Democrats Misunderstand the QAnon Phenomenon
The Democratic Party Has a Fatal Misunderstanding of the QAnon Phenomenon, Osita Nwanevu, staff writer, The New Republic.
We are smarter than they are or at least better educated or are we?
Commenter Dale Coberly: I am offering this post to AB because I have seen a great deal of “us smart, them dumb” in comments. I might agree with part of that, but it’s bad politics and dangerous self-deception. Rather than just post a “read this” with link in comments, I thought AB readers deserved a longer look at it, and the author is a better writer than I am.
Their belief that this surreal conspiracy has arisen because of the poor education of its adherents is based in classism, not reality.
The Democratic Congressional Campaign Committee intends to focus on QAnon in its messaging, ahead of the 2022 midterms, in the hopes that [this] will push more people away from the GOP. DCCC Chair Sean Patrick Maloney:
“They can do QAnon, or they can do college-educated voters. They cannot do both.”
Actually, they can. Trying to tether the GOP more tightly to the extremism it’s cultivated makes sense . . . But polls have shown few differences on QAnon between voters with and without college degrees – Civiqs’s latest survey, for instance, registers 72 percent opposition and 5 percent support for the theory among graduates. The split is 71 to 5 among nongraduates and 78 to 3 among postgraduates.
Of all the “big lies” distorting our politics, one of the largest and most popular — — has been the notion that our political divisions are the product of under or miseducation. The Republican Party’s flight into lunacy, it’s often suggested, has a fairly simple cause. The unwashed aren’t getting “The Facts” in school or from their media sources, and it’s up to the enlightened to shower “The Facts” upon them – perhaps, as some “disinformation” experts recently suggested to The New York Times, with a “reality czar” at the White House manning the hose.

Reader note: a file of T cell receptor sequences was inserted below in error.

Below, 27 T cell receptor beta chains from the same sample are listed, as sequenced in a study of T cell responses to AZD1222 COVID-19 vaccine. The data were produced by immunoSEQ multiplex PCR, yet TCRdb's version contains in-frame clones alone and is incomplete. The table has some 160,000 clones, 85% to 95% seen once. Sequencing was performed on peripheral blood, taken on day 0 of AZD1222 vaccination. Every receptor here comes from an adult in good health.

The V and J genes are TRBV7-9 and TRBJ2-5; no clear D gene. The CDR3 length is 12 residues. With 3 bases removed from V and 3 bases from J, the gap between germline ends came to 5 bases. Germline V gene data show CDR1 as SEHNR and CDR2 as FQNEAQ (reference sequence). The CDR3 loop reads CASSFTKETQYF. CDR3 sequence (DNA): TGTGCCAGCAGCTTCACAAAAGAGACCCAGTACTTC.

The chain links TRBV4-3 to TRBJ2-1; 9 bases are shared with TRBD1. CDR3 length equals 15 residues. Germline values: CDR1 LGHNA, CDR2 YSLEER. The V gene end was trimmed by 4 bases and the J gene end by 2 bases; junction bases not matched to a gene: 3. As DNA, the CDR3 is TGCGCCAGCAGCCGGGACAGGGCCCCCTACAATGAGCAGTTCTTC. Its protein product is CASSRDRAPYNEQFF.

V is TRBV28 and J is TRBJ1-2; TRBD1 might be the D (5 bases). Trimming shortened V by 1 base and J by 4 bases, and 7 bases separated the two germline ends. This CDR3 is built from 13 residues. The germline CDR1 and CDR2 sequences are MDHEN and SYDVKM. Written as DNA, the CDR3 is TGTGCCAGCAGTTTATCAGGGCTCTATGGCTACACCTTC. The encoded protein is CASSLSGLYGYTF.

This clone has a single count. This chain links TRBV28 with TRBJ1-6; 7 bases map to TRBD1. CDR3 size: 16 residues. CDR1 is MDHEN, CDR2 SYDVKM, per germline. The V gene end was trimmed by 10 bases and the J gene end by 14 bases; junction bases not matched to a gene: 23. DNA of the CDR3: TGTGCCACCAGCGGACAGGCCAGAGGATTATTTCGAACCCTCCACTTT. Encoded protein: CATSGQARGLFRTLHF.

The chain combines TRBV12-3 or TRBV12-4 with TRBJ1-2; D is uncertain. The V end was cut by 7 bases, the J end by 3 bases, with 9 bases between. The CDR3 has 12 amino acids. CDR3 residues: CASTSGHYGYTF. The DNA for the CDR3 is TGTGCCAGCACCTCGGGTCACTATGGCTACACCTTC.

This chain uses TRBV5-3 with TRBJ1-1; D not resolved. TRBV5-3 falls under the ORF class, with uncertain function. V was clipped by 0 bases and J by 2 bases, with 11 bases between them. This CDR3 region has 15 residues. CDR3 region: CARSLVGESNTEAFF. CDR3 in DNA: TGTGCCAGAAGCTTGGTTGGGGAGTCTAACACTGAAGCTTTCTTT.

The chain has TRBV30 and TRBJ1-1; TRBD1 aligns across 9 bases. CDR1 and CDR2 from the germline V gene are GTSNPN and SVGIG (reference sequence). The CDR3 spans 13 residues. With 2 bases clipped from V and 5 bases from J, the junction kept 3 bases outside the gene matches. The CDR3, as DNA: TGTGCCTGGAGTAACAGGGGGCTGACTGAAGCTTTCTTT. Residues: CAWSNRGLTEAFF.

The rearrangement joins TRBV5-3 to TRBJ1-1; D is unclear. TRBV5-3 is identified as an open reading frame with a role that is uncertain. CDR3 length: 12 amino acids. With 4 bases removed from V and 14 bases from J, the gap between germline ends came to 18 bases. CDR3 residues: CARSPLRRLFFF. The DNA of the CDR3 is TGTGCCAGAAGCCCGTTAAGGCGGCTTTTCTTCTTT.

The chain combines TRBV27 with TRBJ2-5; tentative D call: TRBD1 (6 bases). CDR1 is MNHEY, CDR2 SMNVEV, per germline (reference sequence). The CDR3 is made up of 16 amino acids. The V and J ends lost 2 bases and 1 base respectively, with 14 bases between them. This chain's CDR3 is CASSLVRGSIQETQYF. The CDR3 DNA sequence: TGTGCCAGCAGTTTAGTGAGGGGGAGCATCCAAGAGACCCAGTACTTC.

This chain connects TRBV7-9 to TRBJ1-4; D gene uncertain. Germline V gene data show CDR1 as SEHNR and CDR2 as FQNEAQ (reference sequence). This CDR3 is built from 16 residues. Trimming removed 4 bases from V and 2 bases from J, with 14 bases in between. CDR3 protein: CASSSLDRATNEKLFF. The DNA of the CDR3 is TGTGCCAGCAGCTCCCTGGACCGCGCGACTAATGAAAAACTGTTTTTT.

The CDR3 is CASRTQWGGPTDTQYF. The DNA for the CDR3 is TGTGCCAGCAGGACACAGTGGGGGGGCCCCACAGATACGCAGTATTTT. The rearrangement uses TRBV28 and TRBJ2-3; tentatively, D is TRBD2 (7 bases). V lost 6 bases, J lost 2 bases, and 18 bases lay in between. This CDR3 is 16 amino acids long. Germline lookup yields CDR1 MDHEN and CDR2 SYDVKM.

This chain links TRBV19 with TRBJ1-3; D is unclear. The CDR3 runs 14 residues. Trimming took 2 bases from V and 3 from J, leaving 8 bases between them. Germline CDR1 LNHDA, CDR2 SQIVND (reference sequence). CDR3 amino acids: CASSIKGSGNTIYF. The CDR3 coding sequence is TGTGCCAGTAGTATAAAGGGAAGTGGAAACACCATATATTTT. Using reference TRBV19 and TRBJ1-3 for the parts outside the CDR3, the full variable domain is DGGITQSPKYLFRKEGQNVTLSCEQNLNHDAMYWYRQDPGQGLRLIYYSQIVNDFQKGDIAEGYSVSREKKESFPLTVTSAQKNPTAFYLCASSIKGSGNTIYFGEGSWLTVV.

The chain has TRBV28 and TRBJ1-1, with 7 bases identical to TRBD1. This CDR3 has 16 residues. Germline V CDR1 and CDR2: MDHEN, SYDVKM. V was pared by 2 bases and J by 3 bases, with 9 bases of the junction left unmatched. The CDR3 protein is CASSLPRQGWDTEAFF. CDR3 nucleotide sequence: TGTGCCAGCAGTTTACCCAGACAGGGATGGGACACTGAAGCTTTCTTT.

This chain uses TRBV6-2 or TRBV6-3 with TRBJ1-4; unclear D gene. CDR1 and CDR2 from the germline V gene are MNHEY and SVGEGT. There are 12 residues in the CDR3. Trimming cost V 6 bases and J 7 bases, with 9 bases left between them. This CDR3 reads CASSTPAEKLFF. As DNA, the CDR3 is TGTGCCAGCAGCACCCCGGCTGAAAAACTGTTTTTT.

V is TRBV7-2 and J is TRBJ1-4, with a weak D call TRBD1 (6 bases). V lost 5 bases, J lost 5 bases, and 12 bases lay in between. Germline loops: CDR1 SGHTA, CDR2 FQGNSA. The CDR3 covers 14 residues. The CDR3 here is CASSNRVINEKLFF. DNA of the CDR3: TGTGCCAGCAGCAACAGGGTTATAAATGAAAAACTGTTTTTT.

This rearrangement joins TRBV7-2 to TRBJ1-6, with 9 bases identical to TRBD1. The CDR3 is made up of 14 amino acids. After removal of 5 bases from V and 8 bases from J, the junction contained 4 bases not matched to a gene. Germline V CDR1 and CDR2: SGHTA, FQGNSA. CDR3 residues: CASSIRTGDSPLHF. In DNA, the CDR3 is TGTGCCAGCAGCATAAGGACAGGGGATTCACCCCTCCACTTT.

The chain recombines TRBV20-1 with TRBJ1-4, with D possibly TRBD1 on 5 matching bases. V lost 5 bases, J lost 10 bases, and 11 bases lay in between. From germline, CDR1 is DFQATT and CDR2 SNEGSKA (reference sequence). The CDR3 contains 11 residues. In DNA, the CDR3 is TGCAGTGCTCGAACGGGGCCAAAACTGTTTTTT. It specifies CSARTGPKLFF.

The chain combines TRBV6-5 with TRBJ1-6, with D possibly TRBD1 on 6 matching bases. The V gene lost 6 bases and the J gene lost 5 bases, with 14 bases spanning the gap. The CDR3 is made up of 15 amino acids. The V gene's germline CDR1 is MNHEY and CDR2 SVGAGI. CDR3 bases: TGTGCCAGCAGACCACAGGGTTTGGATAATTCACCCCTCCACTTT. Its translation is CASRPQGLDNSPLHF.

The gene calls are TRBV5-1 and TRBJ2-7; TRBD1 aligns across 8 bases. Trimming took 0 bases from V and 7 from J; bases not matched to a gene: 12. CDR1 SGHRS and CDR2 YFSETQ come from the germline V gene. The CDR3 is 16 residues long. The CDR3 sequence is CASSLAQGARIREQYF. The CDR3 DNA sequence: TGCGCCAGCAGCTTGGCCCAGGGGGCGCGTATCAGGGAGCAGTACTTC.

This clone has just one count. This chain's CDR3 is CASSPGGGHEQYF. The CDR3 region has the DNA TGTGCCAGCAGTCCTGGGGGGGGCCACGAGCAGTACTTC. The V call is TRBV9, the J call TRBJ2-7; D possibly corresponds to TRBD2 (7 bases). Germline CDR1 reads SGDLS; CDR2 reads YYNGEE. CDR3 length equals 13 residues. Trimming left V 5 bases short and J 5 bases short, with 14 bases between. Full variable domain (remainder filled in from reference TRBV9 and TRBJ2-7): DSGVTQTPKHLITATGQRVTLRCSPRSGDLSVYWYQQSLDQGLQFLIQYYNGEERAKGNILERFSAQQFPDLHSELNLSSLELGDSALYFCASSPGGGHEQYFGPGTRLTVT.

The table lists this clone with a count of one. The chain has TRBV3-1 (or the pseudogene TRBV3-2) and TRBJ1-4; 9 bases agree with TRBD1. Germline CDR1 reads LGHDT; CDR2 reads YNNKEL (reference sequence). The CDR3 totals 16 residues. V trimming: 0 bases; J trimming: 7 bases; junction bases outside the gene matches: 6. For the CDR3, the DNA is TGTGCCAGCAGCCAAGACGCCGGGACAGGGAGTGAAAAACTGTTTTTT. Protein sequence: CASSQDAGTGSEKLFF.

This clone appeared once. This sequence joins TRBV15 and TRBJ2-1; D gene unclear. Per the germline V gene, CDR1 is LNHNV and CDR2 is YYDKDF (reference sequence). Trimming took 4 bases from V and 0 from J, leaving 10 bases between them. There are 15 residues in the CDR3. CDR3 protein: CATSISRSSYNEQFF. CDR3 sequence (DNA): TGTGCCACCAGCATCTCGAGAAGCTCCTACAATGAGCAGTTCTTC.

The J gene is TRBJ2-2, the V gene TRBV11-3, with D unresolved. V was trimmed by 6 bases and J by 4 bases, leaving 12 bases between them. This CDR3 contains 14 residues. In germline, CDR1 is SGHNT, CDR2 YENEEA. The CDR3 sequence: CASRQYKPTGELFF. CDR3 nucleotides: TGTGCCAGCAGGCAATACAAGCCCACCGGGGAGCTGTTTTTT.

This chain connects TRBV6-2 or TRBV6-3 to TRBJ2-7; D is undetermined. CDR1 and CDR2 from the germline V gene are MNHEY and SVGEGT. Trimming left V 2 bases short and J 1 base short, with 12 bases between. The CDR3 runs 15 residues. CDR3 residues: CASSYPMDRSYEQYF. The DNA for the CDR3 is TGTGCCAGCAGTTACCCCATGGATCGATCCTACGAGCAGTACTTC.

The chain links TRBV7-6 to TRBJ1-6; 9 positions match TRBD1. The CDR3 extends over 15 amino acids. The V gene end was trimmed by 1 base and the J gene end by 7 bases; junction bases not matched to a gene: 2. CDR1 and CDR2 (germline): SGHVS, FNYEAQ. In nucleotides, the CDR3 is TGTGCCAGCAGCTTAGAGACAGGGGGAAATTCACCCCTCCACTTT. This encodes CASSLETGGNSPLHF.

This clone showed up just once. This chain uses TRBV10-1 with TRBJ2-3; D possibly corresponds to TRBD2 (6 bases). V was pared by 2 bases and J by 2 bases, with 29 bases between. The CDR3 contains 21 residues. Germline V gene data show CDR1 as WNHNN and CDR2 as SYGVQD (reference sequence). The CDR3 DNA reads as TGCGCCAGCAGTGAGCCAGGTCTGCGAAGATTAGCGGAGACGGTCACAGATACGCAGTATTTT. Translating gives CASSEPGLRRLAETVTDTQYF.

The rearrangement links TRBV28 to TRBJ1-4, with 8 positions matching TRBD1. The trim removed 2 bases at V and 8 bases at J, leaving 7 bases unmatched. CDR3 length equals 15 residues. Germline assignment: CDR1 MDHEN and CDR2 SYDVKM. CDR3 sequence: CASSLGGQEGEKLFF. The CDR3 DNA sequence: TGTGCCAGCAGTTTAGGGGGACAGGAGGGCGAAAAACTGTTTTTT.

This week, The Atlantic published what amounted to a rebuttal. According to court records . . . a full 40 percent of the 193 people charged with breaking into the Capitol grounds were business owners or white-collar workers.
“Unlike the stereotypical extremist, many of the alleged participants in the Capitol riot have a lot to lose,” they wrote. “They work as CEOs, shop owners, doctors, lawyers, IT specialists, and accountants.”
There were plenty of graduates and good students in the mob that day. Plenty of dropouts and poor students looked on in horror. And as much as the right’s critics might prefer an understanding of what’s happened to our politics that flatters their intelligence, the challenge we’re facing isn’t that millions of hapless and benighted yokels have been bamboozled by disinformation. It’s that millions of otherwise ordinary people from many walks of life – including many who went to and even excelled in college – have a material or ideological interest in keeping the Democratic Party and its voters from power by any means possible. And those means include the utilization of narratives, including conspiracy theories, that delegitimize Democrats and offer hope of their eventual comeuppance.
In a result unsurprising to those who follow this research, they found that higher levels of political knowledge actually deepened the likelihood that conservatives with low trust in people and major institutions would endorse right-wing conspiracy theories.
There isn’t much to be done about any of this:
We won’t do away with motivated reasoning without wholly reinventing human beings, and
We can’t contain the spread of disinformation without wholly reinventing the internet and the media as we know them.